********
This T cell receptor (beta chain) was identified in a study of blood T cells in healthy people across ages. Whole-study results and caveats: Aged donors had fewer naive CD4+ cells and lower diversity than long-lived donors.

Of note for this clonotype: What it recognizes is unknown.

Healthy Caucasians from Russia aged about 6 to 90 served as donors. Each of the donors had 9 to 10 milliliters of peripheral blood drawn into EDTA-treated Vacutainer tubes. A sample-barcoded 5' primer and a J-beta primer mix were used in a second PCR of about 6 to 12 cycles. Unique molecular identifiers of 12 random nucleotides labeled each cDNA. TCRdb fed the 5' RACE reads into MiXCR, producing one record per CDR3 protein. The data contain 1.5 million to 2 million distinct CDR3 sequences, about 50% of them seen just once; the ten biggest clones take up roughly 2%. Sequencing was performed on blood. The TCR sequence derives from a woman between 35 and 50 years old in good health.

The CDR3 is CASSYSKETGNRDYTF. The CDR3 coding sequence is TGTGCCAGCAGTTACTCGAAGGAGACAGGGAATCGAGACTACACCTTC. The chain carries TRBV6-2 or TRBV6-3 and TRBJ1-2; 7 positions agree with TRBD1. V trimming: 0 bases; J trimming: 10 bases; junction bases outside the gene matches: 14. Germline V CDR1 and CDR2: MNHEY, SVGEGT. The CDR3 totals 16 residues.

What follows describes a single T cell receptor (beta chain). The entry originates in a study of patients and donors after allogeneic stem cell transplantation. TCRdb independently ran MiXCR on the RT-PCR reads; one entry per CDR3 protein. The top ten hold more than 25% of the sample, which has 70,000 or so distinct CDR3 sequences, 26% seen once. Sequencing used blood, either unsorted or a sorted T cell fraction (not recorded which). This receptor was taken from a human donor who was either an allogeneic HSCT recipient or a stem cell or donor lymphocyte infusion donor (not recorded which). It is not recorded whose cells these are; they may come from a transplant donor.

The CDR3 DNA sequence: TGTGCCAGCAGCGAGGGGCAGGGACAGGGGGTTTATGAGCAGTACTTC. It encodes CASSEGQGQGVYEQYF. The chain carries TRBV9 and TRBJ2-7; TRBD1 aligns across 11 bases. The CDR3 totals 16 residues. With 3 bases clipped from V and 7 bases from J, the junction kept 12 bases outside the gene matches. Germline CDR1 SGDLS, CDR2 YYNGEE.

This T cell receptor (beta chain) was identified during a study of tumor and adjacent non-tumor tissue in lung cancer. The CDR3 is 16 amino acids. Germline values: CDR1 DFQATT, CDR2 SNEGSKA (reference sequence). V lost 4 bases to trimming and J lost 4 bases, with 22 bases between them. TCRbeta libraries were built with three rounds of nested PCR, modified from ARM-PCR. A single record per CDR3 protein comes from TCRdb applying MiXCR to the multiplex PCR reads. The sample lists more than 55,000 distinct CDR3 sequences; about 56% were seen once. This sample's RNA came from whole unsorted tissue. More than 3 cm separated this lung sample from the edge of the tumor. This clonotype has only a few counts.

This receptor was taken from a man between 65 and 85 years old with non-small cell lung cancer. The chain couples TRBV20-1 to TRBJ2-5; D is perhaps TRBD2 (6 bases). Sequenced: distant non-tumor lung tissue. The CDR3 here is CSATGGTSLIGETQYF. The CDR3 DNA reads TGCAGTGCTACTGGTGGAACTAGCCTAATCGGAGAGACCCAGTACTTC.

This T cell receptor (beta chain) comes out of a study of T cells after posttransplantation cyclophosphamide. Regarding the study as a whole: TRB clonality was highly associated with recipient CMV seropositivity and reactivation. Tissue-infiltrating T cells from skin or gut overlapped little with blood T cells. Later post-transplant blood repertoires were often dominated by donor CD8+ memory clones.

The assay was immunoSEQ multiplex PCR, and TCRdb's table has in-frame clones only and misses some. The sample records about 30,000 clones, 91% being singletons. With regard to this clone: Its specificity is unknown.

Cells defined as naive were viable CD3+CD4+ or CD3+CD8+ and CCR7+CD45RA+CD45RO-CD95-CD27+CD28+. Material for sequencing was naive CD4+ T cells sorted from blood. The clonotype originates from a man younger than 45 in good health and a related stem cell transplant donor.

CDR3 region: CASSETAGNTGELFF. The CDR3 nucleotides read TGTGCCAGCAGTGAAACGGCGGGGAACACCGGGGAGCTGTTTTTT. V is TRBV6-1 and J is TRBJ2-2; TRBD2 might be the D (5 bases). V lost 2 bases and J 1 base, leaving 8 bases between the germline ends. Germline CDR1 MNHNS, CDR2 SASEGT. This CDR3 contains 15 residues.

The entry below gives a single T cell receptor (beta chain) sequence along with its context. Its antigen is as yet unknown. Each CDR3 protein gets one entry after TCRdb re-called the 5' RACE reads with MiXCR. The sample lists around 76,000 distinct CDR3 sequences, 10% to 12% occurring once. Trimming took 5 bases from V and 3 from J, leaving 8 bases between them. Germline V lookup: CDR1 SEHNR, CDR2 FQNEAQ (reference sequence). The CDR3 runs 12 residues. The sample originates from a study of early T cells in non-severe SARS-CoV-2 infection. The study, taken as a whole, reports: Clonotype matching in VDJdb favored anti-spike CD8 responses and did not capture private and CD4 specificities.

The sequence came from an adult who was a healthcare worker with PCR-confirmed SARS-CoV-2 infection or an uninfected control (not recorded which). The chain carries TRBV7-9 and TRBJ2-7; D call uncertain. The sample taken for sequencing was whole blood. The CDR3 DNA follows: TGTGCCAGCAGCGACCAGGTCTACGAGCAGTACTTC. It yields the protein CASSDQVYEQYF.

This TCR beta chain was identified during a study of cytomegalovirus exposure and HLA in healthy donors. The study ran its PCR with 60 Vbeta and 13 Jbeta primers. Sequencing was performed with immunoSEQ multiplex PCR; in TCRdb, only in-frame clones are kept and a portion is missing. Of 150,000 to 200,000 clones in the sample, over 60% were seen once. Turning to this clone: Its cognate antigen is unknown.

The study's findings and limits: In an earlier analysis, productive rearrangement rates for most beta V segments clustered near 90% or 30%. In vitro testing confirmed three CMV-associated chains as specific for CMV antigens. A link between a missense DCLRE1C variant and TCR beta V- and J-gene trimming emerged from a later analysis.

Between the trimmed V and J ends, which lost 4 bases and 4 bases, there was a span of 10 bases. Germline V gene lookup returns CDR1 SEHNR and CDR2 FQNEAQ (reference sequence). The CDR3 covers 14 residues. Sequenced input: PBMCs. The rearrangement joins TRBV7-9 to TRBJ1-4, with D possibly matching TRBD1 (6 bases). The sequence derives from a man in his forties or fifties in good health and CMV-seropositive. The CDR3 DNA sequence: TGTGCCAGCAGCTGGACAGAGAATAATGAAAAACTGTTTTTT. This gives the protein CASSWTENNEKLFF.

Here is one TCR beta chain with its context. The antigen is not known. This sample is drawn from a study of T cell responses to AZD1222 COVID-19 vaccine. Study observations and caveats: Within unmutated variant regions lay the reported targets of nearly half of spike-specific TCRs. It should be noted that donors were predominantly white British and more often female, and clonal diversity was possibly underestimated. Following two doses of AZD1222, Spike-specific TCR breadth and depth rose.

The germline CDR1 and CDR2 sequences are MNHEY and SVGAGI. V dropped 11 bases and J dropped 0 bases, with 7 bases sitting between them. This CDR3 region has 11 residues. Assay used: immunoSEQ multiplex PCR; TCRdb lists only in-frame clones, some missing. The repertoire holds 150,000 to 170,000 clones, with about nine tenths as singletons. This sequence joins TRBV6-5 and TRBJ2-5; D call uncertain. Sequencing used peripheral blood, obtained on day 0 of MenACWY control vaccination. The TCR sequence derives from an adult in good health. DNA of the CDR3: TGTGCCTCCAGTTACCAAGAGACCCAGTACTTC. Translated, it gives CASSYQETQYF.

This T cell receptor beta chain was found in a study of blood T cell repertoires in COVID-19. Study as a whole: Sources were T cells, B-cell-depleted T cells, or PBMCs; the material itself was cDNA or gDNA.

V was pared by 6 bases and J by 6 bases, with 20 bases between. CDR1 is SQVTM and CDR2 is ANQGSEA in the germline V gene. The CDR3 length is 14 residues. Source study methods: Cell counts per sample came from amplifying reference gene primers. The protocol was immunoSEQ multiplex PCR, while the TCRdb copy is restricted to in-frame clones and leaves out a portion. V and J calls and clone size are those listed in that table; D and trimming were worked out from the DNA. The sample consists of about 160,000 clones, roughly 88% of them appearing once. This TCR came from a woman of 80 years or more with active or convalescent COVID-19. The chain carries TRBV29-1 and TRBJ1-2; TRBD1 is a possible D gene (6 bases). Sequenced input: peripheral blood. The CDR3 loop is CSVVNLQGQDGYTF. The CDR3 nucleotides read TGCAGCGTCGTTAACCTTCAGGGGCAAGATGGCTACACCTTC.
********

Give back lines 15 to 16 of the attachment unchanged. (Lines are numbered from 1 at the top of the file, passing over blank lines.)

This TCR beta chain was identified during a study of cytomegalovirus exposure and HLA in healthy donors. The study ran its PCR with 60 Vbeta and 13 Jbeta primers. Sequencing was performed with immunoSEQ multiplex PCR; in TCRdb, only in-frame clones are kept and a portion is missing. Of 150,000 to 200,000 clones in the sample, over 60% were seen once. Turning to this clone: Its cognate antigen is unknown.

The study's findings and limits: In an earlier analysis, productive rearrangement rates for most beta V segments clustered near 90% or 30%. In vitro testing confirmed three CMV-associated chains as specific for CMV antigens. A link between a missense DCLRE1C variant and TCR beta V- and J-gene trimming emerged from a later analysis.